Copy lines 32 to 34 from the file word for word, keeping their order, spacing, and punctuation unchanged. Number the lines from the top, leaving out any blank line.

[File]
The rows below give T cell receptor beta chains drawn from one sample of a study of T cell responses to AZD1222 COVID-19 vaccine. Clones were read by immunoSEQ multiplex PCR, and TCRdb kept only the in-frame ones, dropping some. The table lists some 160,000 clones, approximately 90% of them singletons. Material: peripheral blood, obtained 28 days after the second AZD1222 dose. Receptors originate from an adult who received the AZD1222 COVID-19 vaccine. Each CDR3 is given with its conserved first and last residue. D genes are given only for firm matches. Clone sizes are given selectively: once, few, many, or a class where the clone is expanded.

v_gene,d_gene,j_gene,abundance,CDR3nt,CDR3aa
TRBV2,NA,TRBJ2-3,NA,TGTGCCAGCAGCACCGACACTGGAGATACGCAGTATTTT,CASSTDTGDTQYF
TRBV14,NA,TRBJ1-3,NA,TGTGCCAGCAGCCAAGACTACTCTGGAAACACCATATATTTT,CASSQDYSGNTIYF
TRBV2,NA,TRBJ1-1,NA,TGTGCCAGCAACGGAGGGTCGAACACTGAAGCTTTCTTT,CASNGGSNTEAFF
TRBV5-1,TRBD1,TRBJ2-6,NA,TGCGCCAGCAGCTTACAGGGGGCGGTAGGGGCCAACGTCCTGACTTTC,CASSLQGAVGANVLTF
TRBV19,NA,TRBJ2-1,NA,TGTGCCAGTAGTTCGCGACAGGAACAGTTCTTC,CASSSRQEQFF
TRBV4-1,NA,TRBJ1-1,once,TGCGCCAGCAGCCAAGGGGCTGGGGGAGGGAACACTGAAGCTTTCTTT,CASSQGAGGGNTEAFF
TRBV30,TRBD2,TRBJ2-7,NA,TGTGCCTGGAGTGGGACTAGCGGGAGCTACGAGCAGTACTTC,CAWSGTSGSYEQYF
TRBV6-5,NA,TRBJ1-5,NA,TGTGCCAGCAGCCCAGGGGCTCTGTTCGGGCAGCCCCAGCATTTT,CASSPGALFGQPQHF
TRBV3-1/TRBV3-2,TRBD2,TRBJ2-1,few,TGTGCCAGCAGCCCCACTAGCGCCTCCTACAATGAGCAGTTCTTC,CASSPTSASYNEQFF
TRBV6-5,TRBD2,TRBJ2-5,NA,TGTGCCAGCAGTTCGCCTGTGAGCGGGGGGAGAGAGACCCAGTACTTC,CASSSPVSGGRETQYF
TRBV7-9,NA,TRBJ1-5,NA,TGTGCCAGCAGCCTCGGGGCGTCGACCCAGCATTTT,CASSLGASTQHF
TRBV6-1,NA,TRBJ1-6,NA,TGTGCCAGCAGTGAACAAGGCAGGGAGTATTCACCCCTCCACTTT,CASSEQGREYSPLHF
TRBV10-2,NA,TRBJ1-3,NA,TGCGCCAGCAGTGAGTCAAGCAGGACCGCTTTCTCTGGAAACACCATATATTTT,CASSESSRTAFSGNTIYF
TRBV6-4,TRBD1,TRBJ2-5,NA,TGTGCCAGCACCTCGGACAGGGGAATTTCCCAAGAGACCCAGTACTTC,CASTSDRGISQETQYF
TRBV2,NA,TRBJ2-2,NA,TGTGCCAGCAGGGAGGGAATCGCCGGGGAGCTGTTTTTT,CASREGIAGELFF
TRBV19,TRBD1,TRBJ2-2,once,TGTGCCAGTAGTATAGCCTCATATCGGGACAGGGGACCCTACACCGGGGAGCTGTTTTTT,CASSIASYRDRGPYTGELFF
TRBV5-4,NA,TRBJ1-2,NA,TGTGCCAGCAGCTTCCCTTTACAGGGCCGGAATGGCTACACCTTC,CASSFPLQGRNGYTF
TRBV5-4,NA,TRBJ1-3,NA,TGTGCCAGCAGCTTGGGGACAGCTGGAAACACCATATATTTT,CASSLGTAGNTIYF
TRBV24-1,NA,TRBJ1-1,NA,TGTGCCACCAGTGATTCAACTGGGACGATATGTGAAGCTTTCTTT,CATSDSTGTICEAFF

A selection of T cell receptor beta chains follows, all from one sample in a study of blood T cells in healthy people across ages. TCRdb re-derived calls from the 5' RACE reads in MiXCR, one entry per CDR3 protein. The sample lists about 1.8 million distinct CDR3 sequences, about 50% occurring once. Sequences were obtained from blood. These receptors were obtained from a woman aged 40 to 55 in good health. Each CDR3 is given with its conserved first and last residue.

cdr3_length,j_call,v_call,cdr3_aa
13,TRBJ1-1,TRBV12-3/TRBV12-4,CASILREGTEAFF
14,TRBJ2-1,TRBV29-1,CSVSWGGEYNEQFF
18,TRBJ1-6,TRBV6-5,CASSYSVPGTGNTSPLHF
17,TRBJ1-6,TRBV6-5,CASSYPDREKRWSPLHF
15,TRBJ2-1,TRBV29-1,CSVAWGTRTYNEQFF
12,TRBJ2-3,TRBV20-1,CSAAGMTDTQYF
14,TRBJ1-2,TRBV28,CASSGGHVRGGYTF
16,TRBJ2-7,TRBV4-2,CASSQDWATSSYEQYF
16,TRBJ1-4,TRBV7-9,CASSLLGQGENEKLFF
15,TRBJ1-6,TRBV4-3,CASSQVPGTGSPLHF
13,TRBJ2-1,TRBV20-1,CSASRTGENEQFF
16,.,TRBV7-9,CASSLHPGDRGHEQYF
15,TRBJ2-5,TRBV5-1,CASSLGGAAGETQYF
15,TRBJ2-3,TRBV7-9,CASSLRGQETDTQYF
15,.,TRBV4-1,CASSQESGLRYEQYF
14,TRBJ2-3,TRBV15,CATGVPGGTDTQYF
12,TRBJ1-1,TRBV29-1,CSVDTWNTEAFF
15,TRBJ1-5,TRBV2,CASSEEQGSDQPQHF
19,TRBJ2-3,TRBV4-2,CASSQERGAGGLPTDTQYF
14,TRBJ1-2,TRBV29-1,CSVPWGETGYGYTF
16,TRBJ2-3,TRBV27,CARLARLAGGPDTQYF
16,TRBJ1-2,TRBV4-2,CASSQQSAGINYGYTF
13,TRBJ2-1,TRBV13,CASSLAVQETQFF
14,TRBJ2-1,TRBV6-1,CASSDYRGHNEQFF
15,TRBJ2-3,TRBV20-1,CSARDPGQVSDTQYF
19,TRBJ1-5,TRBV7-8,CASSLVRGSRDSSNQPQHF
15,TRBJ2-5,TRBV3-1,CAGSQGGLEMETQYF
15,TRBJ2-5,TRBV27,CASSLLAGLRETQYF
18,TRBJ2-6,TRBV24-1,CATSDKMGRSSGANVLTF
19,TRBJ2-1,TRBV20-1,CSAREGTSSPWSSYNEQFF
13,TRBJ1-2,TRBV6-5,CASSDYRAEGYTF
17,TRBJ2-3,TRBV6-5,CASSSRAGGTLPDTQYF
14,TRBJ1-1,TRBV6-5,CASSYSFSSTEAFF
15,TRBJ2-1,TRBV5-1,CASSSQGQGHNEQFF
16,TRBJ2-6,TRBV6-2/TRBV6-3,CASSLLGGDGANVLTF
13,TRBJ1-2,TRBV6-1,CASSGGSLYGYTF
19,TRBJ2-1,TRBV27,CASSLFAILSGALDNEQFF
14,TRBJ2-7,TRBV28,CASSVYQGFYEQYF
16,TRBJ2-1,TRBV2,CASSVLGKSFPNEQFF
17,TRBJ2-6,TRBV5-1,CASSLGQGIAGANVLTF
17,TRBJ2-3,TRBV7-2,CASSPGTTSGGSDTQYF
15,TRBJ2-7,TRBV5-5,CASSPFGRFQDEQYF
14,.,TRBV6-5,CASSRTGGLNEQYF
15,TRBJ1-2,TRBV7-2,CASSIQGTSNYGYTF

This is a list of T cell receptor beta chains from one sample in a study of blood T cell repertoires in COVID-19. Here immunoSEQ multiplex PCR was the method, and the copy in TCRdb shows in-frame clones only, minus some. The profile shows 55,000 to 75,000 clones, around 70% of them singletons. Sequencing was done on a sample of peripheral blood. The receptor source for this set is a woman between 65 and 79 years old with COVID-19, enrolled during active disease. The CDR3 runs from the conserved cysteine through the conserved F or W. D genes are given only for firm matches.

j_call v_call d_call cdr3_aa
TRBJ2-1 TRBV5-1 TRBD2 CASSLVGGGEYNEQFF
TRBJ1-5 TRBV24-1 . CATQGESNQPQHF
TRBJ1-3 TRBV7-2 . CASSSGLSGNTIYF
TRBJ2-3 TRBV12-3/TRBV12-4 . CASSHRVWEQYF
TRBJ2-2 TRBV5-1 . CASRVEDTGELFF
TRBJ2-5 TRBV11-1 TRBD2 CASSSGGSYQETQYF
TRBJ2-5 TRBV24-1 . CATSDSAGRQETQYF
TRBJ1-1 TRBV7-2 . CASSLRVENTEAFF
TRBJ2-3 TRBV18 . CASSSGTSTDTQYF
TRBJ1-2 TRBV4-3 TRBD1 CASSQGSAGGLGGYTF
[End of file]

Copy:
16,TRBJ1-4,TRBV7-9,CASSLLGQGENEKLFF
15,TRBJ1-6,TRBV4-3,CASSQVPGTGSPLHF
13,TRBJ2-1,TRBV20-1,CSASRTGENEQFF